The Dow however is calculated using the actual price of shares, so a $200 stock that moves 1% will have double the impact on the index price as a $100 stock with twice as many shares outstanding that makes the same percentage move, even though the change in market cap is identical. Companies aiming at being included in the Dow will sometimes split their shares to achieve a lower stock price that will not immediately have an outsized effect in index price moves. Apple (AAPL - Free Report) performed a 7-for-1 split in 2014 primarily for this purpose.
Amazon Valuation Metrics
At its current share price of $1,624 Amazon (AMZN - Free Report) is the fifth highest priced stock in the U.S. and its market cap of $783B makes it the second most valuable company overall – behind only Apple.
If the high stock price is not an indication of a truly high price, what does a more traditional valuation method tell us about Amazon’s stock price?
At $1624, Amazon is trading at a 12-month forward P/E ratio of 133X. This is still much higher than similar companies like Chinese e-retailer Alibaba (BABA - Free Report) at 37X, the Retail Sector as a whole at 25X and Ebay (EBAY - Free Report) at 20X.
With accelerating analyst estimates for 2018 earnings, Amazon is a Zacks Rank #1 (Strong Buy).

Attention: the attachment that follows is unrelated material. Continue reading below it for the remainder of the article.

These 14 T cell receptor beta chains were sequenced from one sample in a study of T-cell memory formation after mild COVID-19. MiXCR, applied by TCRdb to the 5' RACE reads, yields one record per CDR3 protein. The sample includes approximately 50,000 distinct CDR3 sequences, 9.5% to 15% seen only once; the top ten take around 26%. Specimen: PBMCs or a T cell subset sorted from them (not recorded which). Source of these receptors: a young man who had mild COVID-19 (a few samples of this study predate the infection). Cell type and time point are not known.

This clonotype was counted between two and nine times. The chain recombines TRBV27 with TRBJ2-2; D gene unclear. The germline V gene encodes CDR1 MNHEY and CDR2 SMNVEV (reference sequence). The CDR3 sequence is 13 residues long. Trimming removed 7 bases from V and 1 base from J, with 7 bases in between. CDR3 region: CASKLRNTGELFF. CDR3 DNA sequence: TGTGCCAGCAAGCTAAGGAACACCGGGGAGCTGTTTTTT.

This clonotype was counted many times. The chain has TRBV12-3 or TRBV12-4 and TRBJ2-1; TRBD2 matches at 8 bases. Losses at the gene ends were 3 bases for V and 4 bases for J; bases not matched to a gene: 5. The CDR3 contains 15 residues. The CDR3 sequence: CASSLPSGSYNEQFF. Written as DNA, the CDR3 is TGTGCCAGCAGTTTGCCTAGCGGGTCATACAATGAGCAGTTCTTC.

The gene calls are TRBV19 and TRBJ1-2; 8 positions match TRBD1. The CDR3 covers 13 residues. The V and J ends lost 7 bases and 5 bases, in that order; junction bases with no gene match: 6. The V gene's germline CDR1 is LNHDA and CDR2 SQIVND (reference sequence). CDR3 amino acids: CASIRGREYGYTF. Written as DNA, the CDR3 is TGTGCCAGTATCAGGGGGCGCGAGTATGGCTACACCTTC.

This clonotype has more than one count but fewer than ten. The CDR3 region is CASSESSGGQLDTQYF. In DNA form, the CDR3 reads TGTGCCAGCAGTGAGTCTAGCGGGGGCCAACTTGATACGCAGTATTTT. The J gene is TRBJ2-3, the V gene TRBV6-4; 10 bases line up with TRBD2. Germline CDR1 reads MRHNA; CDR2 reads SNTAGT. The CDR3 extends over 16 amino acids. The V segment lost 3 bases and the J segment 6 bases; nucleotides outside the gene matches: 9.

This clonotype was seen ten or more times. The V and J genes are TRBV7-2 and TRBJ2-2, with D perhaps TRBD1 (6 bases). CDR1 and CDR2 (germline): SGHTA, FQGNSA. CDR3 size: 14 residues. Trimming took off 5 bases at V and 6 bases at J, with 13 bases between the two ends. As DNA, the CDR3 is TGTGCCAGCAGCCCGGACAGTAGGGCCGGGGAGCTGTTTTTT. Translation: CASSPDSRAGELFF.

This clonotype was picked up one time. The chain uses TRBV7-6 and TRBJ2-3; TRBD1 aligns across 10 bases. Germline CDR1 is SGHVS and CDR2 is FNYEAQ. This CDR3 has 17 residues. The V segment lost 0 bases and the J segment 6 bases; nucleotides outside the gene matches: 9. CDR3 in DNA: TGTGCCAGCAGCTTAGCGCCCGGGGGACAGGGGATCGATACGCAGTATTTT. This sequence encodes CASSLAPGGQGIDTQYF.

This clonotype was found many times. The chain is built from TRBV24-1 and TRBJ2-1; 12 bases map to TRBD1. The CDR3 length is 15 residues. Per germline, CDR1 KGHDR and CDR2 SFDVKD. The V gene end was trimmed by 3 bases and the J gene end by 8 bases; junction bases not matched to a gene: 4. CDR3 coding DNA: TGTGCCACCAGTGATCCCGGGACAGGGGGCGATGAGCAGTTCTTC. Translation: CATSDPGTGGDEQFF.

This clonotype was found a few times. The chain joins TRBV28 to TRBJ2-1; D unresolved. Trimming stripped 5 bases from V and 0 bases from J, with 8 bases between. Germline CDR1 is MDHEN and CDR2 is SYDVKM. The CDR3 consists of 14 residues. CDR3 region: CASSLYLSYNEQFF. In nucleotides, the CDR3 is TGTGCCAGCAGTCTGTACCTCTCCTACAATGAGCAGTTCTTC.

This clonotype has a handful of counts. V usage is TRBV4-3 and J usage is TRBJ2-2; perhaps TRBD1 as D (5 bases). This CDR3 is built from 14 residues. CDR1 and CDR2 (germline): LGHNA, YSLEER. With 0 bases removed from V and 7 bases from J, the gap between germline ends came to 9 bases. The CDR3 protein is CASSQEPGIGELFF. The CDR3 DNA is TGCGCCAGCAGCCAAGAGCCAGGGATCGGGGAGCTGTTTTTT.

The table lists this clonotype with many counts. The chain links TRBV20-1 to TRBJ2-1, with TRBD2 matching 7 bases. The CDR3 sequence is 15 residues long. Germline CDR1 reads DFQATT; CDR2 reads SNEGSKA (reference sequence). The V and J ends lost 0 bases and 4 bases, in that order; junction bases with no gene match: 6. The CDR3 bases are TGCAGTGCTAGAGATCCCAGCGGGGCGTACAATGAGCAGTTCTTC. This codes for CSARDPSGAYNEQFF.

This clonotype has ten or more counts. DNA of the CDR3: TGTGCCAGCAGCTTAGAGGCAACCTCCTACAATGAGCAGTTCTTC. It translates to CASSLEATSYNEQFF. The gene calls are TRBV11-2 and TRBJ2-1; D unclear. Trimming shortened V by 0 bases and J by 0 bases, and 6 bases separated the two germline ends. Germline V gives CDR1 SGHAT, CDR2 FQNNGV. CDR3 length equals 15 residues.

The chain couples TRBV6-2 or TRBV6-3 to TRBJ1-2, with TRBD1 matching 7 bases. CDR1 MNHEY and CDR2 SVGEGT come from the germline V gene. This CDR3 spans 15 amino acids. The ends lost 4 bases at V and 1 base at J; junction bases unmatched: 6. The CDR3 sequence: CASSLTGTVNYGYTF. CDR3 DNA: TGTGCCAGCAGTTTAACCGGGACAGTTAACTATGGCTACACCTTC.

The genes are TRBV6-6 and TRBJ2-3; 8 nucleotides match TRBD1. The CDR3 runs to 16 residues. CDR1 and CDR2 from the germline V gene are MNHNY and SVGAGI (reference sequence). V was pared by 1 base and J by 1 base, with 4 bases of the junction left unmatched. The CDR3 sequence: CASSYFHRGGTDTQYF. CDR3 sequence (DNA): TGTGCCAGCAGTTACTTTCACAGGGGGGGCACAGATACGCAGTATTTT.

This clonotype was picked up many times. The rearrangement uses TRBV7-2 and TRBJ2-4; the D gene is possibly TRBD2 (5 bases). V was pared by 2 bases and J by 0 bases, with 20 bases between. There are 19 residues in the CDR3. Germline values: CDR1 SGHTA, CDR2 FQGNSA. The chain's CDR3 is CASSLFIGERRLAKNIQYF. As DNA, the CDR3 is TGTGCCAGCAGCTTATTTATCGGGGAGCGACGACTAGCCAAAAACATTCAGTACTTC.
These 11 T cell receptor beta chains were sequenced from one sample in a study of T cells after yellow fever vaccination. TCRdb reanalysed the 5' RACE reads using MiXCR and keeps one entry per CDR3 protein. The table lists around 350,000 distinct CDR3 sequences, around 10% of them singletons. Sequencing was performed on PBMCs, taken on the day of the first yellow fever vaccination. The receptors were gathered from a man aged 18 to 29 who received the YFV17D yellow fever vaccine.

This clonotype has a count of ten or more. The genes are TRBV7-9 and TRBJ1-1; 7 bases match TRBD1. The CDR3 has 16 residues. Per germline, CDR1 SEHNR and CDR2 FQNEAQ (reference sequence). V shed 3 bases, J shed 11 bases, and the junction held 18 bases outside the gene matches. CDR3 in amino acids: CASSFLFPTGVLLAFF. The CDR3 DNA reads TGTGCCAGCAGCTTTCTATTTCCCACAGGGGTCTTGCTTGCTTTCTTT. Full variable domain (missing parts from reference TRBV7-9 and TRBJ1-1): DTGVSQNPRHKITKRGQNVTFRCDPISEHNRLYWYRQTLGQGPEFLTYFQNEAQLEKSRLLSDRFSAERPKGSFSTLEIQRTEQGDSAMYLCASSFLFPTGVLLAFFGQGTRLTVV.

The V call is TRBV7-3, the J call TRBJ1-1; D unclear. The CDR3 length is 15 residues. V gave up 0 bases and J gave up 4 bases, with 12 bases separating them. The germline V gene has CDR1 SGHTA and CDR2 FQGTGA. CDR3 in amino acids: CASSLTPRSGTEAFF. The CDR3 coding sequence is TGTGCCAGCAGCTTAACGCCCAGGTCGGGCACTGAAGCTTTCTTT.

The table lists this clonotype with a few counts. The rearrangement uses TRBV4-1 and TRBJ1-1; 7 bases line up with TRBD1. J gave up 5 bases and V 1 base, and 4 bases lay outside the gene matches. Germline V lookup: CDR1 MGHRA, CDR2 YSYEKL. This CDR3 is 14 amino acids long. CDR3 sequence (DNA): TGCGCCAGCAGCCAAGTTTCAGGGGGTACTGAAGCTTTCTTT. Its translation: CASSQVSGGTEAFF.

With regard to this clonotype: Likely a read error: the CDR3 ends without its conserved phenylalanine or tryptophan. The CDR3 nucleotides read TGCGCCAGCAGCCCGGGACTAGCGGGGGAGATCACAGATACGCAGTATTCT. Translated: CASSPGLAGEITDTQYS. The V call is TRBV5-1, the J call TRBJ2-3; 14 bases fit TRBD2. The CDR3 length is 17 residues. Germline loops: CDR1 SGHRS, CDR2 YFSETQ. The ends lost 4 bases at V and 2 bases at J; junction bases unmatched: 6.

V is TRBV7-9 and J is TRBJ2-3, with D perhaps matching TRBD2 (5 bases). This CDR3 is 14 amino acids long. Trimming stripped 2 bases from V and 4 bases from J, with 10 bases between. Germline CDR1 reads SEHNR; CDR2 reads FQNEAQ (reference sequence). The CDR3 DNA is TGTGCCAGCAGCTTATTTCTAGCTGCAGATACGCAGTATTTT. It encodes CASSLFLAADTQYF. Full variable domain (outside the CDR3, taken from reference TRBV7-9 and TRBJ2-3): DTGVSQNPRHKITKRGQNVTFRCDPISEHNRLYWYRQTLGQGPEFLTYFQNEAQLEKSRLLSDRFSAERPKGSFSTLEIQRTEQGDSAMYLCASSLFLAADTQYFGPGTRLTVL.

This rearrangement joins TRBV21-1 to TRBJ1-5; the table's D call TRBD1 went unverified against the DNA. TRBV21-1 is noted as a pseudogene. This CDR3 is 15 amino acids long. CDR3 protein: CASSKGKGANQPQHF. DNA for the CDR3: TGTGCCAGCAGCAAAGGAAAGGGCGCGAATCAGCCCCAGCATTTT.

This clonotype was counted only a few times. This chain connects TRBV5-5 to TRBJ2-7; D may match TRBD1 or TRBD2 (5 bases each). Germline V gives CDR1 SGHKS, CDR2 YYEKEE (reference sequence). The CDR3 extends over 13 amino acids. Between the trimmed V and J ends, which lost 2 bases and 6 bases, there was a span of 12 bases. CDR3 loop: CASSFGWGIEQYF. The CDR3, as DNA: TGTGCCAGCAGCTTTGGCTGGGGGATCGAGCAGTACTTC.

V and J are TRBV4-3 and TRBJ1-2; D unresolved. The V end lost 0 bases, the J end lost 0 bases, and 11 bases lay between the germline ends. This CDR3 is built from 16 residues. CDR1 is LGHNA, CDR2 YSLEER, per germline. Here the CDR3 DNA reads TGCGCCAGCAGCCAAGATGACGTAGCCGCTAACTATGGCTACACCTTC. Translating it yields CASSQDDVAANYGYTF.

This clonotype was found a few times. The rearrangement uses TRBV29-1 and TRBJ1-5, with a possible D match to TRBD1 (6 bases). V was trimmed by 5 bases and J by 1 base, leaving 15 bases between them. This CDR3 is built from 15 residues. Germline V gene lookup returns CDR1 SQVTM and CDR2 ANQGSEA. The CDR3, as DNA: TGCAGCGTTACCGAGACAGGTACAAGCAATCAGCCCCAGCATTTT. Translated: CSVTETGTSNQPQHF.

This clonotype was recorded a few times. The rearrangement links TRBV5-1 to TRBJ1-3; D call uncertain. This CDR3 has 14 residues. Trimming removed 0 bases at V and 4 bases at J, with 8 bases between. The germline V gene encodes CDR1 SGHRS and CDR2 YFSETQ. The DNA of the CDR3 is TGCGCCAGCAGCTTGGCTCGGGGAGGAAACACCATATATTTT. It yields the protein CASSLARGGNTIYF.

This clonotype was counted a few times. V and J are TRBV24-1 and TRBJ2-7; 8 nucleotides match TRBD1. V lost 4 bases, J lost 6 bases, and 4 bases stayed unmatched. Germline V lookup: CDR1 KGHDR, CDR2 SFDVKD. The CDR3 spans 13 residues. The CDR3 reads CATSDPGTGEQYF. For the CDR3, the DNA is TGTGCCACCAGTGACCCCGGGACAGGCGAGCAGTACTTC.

So obviously investors are willing to pay a sizeable premium for Amazon over its competitors, presumably because of expectations for continued growth. Throughout its history, Amazon has relentlessly expanded its offerings of goods and services, often at the expense of current earnings. The strategy has worked extremely well so far (with a few notable misses – do you know anyone who uses an “Amazon Phone”?). Amazon sales represented 44% of e-commerce sales in 2017. No other large business owns that type of market share, not even Samsung or Apple in smartphones with 23% and 16%, respectively.
Because Amazon spends so heavily to continue expanding, Price to Sales is a somewhat more valuable measure to compare it to its peers, and here things start to look a little more standard. With $178B in revenues in 2017, Amazon has a Price/Sales ratio of 4.1X, lower than Alibaba at 14X, and similar to Ebay at 3.9X, but still considerably higher than the retail sector as a whole at 1.1X.
The gap in valuation shrinks, but still shows extremely high expectations for future growth.
Yes, Amazon is a very expensive stock based on both share price and P/E ratio and still a fairly expensive stock on Price to Sales, all based on expectations for future growth. It’s often said that a stock is “priced for perfection”, though that’s not really the case for Amazon, as buyers seem willing to overlook periodic results in favor of focusing on long-term growth potential. (Note the chart above to see that Amazon stock has marched steadily upward through earnings beats and misses.) It would be more accurate to say that Amazon is “priced for trajectory” and as the second most valuable company in history, it shows no signs of slowing down now.